Healthy Immigrant Families: Randomized Controlled Trial of a Family-Based Nutrition and Physical Activity Intervention
American Journal of Health Promotion 2018, Vol. 32(2) 473-484
Background: The purpose of this study was to evaluate a healthy eating and physical activity intervention for immigrant families, derived through community-based participatory research.
Methods: Participants were recruited by community partners from Hispanic, Somali, and Sudanese immigrant communities. Family health promoters from participating communities delivered six healthy eating modules, four physical activity modules, and two modules synthesizing information in 12 home visits (60-90 minutes) within the first six months. Up to 12 follow-up phone calls to each participant occurred within the second six months. Primary measures were dietary quality measured with weekday 24-hour recall and reported as Healthy Eating Index score (0-100) and physical activity measured with accelerometers (14 wear days) at baseline, 6, 12, and 24 months.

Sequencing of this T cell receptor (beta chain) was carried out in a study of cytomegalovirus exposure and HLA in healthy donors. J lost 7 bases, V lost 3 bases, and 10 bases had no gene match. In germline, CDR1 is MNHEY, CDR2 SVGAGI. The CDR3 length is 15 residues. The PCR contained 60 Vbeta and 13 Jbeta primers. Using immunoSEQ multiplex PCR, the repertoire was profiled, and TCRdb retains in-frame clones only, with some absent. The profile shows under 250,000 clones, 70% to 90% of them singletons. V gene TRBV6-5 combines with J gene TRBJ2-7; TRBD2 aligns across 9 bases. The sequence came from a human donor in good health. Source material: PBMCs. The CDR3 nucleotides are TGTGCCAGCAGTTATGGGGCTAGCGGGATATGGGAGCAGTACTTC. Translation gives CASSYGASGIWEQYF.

Results: In total, 151 persons (81 adolescents and 70 adults; 44 families) were randomly assigned. At 12 months, significant improvement occurred in Healthy Eating Index scores for adults in the intervention group compared with controls (change, +8.6 vs -4.4; P < .01) and persisted at 24 months (+7.4 from baseline; P < .01). No differences were observed for adolescents and no significant differences occurred between groups for physical activity.
Conclusion: This intervention produced sustained dietary quality improvement among adults but not among adolescents. Program outcomes are relevant to communities working to decrease cardiovascular risk among immigrant populations.